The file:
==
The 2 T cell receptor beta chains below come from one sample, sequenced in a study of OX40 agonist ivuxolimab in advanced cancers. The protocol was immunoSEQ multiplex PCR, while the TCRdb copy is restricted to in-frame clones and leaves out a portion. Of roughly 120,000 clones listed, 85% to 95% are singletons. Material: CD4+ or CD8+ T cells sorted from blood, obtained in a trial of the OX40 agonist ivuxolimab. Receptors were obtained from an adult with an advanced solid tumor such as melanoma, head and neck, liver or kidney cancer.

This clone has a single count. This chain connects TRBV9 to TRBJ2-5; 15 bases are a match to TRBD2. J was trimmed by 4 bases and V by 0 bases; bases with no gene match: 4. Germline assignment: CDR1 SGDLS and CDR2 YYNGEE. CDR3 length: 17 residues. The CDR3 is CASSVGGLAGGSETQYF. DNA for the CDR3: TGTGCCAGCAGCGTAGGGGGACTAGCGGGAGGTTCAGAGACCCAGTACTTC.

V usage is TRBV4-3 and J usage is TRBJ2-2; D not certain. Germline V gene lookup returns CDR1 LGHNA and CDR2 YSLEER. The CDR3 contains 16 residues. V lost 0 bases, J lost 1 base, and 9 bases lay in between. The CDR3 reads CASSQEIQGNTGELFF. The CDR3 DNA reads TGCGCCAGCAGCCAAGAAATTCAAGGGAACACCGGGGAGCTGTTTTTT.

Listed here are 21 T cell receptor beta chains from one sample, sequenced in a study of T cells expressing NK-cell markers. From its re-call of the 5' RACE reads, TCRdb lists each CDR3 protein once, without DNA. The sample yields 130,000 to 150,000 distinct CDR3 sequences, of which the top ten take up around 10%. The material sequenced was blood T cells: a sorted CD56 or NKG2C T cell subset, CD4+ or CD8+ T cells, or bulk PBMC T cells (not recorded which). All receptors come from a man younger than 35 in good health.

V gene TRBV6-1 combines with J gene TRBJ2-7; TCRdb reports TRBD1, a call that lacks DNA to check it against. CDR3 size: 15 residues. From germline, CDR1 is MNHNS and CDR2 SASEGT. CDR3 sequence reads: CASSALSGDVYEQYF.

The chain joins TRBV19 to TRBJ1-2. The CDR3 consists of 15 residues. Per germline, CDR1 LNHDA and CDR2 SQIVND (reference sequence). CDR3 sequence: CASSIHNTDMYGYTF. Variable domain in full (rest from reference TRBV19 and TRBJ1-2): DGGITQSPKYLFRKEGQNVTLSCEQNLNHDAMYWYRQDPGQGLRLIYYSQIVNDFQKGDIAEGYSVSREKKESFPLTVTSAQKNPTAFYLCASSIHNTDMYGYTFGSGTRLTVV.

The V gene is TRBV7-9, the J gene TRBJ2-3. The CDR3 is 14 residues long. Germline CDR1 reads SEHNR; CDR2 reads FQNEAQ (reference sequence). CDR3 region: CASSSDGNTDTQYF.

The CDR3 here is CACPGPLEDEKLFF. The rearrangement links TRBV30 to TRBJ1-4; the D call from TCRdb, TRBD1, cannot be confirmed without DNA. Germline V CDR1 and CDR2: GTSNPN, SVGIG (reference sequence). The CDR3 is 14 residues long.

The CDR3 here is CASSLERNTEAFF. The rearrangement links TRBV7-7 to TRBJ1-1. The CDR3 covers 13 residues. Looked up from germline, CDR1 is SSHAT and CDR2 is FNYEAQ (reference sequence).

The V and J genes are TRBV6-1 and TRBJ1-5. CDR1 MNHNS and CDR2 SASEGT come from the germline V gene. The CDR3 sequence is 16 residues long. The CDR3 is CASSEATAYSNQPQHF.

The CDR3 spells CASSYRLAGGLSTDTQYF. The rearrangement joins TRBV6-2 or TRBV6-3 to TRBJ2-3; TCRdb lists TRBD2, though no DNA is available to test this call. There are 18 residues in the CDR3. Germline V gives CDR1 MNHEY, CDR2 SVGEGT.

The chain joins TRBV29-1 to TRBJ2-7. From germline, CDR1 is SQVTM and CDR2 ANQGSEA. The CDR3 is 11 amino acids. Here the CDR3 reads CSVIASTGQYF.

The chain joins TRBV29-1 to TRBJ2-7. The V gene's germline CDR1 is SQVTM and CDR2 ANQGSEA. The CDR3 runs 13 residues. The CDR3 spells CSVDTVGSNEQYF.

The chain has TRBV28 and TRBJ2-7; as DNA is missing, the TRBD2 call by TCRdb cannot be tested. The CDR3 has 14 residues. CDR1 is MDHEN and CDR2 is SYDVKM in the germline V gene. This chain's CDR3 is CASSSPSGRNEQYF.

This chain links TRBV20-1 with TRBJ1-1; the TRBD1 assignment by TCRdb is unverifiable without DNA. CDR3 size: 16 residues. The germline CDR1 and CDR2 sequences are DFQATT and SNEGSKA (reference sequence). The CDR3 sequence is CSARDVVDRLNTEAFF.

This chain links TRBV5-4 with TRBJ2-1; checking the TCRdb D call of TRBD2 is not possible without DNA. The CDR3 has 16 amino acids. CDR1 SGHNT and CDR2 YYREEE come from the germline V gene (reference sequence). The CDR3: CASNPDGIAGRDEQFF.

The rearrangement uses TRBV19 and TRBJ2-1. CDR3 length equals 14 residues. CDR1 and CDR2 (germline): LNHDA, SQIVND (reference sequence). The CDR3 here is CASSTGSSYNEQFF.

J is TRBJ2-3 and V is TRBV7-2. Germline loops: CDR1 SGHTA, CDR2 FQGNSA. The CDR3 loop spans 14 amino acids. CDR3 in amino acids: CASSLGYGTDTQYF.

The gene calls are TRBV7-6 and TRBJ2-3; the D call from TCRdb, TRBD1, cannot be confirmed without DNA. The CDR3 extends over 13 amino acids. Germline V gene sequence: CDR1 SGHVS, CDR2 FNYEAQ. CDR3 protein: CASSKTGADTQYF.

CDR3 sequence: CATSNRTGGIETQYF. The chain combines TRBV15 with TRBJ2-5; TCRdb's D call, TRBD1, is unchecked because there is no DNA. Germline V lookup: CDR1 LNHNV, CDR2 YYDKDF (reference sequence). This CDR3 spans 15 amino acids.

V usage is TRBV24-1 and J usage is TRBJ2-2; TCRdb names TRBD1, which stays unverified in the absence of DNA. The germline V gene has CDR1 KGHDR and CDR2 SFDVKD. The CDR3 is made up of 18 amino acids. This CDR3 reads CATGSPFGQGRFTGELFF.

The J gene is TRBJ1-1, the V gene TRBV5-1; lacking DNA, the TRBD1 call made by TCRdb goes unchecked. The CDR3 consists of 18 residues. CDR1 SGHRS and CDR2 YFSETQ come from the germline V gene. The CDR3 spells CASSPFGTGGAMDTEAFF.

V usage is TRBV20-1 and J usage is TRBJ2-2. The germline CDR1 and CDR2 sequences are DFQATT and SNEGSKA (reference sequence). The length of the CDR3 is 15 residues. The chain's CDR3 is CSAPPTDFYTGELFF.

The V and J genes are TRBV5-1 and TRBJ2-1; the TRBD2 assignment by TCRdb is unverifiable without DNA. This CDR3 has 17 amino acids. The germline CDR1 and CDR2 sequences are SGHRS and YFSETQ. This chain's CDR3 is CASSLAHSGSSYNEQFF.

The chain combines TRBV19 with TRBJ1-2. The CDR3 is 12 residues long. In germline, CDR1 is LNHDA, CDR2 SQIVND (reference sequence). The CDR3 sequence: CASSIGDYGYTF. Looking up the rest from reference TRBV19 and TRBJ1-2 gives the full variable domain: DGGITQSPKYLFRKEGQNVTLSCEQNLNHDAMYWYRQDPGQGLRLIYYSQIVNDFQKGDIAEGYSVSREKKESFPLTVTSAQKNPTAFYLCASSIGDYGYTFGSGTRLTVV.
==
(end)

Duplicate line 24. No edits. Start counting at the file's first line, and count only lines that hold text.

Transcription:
The V and J genes are TRBV5-1 and TRBJ2-1; the TRBD2 assignment by TCRdb is unverifiable without DNA. This CDR3 has 17 amino acids. The germline CDR1 and CDR2 sequences are SGHRS and YFSETQ. This chain's CDR3 is CASSLAHSGSSYNEQFF.